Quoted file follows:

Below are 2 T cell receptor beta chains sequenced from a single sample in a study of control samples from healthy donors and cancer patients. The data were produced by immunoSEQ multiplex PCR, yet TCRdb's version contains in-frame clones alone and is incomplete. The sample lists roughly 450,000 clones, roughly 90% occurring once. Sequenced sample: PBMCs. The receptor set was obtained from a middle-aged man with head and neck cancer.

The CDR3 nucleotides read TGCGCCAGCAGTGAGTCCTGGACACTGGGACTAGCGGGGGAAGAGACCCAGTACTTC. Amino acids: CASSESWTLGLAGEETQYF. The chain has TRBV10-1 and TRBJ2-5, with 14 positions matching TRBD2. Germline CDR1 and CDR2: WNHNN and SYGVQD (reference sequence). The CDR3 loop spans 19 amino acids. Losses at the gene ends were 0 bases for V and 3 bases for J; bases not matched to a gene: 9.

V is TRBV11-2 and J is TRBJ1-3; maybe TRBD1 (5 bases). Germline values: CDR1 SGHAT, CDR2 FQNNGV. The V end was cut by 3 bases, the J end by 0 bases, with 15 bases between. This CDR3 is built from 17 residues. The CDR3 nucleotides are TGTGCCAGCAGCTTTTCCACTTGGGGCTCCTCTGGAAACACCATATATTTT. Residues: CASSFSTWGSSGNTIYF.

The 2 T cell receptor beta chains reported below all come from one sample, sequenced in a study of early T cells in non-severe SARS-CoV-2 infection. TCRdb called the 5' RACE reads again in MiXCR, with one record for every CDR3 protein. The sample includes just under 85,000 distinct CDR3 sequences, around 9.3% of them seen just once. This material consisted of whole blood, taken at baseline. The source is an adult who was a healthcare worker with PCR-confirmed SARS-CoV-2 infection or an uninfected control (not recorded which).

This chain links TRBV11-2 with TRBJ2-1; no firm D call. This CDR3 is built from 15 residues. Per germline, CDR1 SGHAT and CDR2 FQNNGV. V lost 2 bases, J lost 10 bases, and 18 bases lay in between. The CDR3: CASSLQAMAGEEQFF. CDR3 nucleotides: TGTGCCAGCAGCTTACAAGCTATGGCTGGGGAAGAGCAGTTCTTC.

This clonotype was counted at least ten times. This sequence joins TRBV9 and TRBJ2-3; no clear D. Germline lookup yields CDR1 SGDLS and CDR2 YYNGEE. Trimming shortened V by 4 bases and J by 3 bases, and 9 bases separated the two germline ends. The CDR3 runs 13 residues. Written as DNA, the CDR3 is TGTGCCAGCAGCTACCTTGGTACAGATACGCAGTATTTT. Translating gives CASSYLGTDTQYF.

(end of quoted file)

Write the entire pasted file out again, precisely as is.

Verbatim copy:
Below are 2 T cell receptor beta chains sequenced from a single sample in a study of control samples from healthy donors and cancer patients. The data were produced by immunoSEQ multiplex PCR, yet TCRdb's version contains in-frame clones alone and is incomplete. The sample lists roughly 450,000 clones, roughly 90% occurring once. Sequenced sample: PBMCs. The receptor set was obtained from a middle-aged man with head and neck cancer.

The CDR3 nucleotides read TGCGCCAGCAGTGAGTCCTGGACACTGGGACTAGCGGGGGAAGAGACCCAGTACTTC. Amino acids: CASSESWTLGLAGEETQYF. The chain has TRBV10-1 and TRBJ2-5, with 14 positions matching TRBD2. Germline CDR1 and CDR2: WNHNN and SYGVQD (reference sequence). The CDR3 loop spans 19 amino acids. Losses at the gene ends were 0 bases for V and 3 bases for J; bases not matched to a gene: 9.

V is TRBV11-2 and J is TRBJ1-3; maybe TRBD1 (5 bases). Germline values: CDR1 SGHAT, CDR2 FQNNGV. The V end was cut by 3 bases, the J end by 0 bases, with 15 bases between. This CDR3 is built from 17 residues. The CDR3 nucleotides are TGTGCCAGCAGCTTTTCCACTTGGGGCTCCTCTGGAAACACCATATATTTT. Residues: CASSFSTWGSSGNTIYF.

The 2 T cell receptor beta chains reported below all come from one sample, sequenced in a study of early T cells in non-severe SARS-CoV-2 infection. TCRdb called the 5' RACE reads again in MiXCR, with one record for every CDR3 protein. The sample includes just under 85,000 distinct CDR3 sequences, around 9.3% of them seen just once. This material consisted of whole blood, taken at baseline. The source is an adult who was a healthcare worker with PCR-confirmed SARS-CoV-2 infection or an uninfected control (not recorded which).

This chain links TRBV11-2 with TRBJ2-1; no firm D call. This CDR3 is built from 15 residues. Per germline, CDR1 SGHAT and CDR2 FQNNGV. V lost 2 bases, J lost 10 bases, and 18 bases lay in between. The CDR3: CASSLQAMAGEEQFF. CDR3 nucleotides: TGTGCCAGCAGCTTACAAGCTATGGCTGGGGAAGAGCAGTTCTTC.

This clonotype was counted at least ten times. This sequence joins TRBV9 and TRBJ2-3; no clear D. Germline lookup yields CDR1 SGDLS and CDR2 YYNGEE. Trimming shortened V by 4 bases and J by 3 bases, and 9 bases separated the two germline ends. The CDR3 runs 13 residues. Written as DNA, the CDR3 is TGTGCCAGCAGCTACCTTGGTACAGATACGCAGTATTTT. Translating gives CASSYLGTDTQYF.